The garage weren't able to find anything obvious wrong with the bike that might have been causing the fuel consumption problem but I was hoping she would run a bit more efficiently after the service. I asked them to tighten the rear suspension as the default setting did not take into account a full load. They were also able to wire up a 12v cigarette charger adaptor so I could power up my phone charger and charge my other bits and pieces if needs be. Total cost was about $312 which was standard enough from what I'd researched. I'd be good to go without another maintenance until the 3000/4000 mile mark.

All in all I spent a bit longer than I'd planned in Baltimore(2 nights) but I did appreciate the home cooking and great company of my relatives who put me up(Thanks Deirdre, Paul and Lewis!).

My Baltimore hosts and family

My Baltimore hosts and family

How not to start your trip. Manhattan to Philly (95 miles)

The stage was set. I would ride in from Hoboken to meet a few friends in front of the Flatiron building, take a few snaps and set off. However, just after I paid my $14 Lincoln Tunnel toll, the bike died. I pulled in between the tollbooths to check it out. Nothing seemed untoward. I put the choke on for a few secs and everything was running fine again. Odd I thought as it was the first time it had it cut out like that. I rode off into the tunnel hoping I'd make it out the other side and not be a feature on the evening news. 

I got as far as 26th and 6th Ave, 2 blocks from where my buddies were waiting only to have it cut out again. This time there was no bringing her to life. "For f*ck sake!" I thought, "I've broken down and I haven't even made it fully into Manhattan yet!". I called Christian, a friend I made recently who has done a similar trip from Colombia to Argentina only last year on a KLR650 also, who was waiting nearby at Flatiron. He came by, checked a few things and asked me had I gas. Now before you write me off as a total idiot, I'll mention the KLR650 has a 5.8 gallon tank which boasts a range of about 250m/400km. I had rode about 150 miles the day before so was sure I'd enough juice to get me into the city and on the way. Apparently not. I checked the tank and it was bone-dry. Dumbfounded but mostly mortified, I flipped the reserve tank on, span around the corner and took the abuse from my mates on my first epic fail(of many no doubt). [Insert monkey of shame emoji here :/]. All jokes aside, the send off was a special moment and for the first time, I found myself missing New York.

One thing I'm quickly learning is that everything takes a bit longer than one would expect on a motorcycle. Riding at highway speeds being very exposed to the elements takes its toll a lot faster than riding in a car I've found so regular breaks to stretch and warm up with a cup of hot coffee are a godsend. With that in mind, I decided to limit myself to just Philly(originally Baltimore) for today's trip and take my time.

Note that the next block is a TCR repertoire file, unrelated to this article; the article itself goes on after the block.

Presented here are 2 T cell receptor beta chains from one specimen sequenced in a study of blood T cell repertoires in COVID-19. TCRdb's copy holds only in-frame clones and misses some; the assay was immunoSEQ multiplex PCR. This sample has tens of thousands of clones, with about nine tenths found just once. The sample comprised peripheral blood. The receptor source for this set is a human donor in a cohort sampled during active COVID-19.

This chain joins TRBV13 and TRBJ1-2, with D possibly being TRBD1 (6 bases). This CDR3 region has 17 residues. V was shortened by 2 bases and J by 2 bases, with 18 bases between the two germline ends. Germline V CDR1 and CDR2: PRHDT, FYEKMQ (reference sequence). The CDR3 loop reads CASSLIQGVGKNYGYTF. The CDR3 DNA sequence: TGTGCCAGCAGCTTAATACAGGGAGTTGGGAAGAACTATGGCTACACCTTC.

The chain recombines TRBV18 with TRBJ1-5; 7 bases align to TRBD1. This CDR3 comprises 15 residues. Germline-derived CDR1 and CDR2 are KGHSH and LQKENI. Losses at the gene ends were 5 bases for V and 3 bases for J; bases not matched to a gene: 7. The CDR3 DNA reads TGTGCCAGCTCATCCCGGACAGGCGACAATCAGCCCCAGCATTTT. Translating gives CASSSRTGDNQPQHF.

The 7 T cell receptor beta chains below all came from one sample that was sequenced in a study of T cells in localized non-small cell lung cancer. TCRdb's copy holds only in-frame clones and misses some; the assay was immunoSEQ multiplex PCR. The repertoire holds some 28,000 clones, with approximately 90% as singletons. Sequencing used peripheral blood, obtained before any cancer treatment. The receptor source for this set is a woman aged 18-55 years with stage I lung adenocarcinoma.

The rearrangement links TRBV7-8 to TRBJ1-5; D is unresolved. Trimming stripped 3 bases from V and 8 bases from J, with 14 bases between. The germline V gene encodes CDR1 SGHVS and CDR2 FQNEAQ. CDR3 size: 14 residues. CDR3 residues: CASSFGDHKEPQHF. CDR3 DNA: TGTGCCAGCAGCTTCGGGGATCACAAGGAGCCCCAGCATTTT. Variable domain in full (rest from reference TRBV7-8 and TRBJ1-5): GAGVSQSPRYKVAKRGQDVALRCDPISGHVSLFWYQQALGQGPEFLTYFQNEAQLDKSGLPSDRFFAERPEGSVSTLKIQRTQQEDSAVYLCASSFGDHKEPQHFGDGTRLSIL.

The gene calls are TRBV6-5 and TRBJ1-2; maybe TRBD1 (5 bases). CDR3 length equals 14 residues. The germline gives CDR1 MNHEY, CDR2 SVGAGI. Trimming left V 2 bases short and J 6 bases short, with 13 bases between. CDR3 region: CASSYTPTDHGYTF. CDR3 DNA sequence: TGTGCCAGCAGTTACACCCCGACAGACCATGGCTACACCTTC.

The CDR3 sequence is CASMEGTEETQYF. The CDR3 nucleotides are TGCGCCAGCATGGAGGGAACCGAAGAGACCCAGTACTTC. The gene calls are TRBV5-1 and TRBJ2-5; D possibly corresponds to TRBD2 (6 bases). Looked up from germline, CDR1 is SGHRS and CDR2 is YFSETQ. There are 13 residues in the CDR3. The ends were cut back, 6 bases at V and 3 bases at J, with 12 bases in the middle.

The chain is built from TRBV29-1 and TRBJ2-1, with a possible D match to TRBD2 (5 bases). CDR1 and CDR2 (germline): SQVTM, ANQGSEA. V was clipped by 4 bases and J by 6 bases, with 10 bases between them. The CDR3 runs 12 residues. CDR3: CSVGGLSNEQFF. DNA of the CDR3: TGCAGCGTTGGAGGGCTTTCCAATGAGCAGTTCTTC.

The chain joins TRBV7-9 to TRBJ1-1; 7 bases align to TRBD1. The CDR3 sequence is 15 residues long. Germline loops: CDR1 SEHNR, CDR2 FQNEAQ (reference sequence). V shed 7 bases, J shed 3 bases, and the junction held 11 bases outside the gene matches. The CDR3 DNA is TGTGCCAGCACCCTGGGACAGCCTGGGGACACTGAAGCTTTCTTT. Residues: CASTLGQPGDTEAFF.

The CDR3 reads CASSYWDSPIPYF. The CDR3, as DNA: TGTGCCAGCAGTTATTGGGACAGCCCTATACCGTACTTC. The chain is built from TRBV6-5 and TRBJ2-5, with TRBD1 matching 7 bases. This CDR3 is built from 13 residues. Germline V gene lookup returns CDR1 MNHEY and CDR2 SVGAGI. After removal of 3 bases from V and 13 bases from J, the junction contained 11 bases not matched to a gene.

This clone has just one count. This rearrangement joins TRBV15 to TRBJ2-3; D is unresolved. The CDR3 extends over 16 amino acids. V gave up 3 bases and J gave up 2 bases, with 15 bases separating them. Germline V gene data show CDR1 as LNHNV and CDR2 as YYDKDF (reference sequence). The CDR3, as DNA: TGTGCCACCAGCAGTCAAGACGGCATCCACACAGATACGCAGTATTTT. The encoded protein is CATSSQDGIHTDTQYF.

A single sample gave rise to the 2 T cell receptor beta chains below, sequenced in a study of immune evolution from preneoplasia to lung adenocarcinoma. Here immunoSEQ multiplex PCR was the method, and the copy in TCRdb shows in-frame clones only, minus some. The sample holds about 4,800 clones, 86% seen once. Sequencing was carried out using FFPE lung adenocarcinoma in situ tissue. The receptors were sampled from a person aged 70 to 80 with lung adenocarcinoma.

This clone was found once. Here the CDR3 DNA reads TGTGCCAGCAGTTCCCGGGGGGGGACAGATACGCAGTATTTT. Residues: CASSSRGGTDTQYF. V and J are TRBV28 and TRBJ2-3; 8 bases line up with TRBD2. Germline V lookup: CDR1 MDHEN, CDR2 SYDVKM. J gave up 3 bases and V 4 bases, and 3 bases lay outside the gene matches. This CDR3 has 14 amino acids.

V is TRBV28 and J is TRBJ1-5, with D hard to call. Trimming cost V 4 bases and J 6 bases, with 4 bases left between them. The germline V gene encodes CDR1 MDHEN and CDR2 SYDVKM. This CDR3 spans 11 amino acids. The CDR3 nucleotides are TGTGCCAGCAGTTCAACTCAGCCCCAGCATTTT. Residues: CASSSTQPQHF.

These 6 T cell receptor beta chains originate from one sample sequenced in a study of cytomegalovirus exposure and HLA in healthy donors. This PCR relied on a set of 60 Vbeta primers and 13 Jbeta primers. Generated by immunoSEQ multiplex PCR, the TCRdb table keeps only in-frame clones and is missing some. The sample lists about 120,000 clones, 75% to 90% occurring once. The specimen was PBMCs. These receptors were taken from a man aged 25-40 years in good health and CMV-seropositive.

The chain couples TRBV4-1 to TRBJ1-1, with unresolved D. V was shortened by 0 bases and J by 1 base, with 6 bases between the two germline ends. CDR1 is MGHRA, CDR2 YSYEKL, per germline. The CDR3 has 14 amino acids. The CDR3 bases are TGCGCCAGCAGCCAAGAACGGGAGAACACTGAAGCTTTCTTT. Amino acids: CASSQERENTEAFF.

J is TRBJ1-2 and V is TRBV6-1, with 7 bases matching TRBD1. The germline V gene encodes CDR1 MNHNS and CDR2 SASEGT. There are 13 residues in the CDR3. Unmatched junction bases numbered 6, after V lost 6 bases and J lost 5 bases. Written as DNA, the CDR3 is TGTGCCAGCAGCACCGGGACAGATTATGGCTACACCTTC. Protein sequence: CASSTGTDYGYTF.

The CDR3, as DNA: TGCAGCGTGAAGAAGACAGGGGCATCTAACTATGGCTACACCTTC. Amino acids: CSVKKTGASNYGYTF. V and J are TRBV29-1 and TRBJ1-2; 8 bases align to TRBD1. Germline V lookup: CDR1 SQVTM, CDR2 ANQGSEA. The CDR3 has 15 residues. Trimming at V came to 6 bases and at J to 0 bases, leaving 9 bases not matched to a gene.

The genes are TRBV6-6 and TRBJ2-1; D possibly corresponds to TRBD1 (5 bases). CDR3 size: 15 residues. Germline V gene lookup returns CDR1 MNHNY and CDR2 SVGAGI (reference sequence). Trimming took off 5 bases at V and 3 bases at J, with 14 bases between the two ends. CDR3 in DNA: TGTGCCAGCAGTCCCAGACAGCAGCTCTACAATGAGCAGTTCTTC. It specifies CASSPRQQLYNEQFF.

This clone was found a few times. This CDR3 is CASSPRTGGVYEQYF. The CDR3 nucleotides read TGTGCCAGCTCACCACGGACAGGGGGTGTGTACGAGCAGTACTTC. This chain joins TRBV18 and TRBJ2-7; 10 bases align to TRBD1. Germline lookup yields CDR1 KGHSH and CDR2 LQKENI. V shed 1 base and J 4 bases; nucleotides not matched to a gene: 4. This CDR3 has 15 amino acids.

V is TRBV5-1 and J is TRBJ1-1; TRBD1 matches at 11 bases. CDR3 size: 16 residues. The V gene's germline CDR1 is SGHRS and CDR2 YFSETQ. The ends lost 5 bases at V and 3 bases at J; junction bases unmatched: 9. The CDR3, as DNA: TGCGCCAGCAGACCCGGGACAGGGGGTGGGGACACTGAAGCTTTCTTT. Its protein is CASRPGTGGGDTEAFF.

It was more not-so-enjoyable highway riding so I'm able to make good time however the cross-winds are horrendous and I find myself gripping the handlebars tightly to stop the bike from being blown around the lane. It was pretty terrifying at first but like riding in the rain or the cold, not much I can do but grit my teeth and get on with it.   

A Delayed Departure

All systems are a go! After a bit of a scare from some far from ideal MRI results I got last Thursday, I have now got the all clear from the neurologist after a second set of follow-up MRIs. It threatened to jeopardize the trip so naturally I was over the moon to get the all clear. On Tuesday I rode the bike down from my relatives in Norfolk, CT to Hoboken, NJ. It was about a 130 mile trip which started very pleasantly in the rolling mountain roads of North West Connecticut and upstate New York. However, it quickly went to shit when I rode into rain coming into Westchester county. The splash-back from the wet roads were a nightmare. If it wasn’t for the visor I’d have been unable to see and would have had all sorts of muck and shite in my face. Even still I was constantly wiping the rain from my visor to see properly.

This was my first time (and probably not last time) riding in the rain so it was good at least to experience what it would be like and how the bike and gear would perform. The Wolfman luggage held up incredibly well. Splattered with muck and water but kept everything bone-dry inside. I was worried about the tank-bag as it was water-resistant as oppose to waterproof and it contained all my electronics(DSLR, tablet, Chromebook, GoPro accessories, all important vehicle documents and my passport!). I had the docs and Chromebook in ziploc bags just in case however the bag seemed to hold up fine!

The jacket, pants and boots did a great job at keeping the water out despite getting filthy and that worn in look which I was not against at all. Unfortunately I found out the hard way that my gloves are not waterproof. No issues handling the throttle/clutch however my hands were noticeably colder because of the wet and windchill. Thinking a pair of nitrile gloves underneath may be a quick fix the next time I run into a shower.

Yesterday was officially D-day and wasn't without it's drama. I'll do the story justice by giving it a separate post.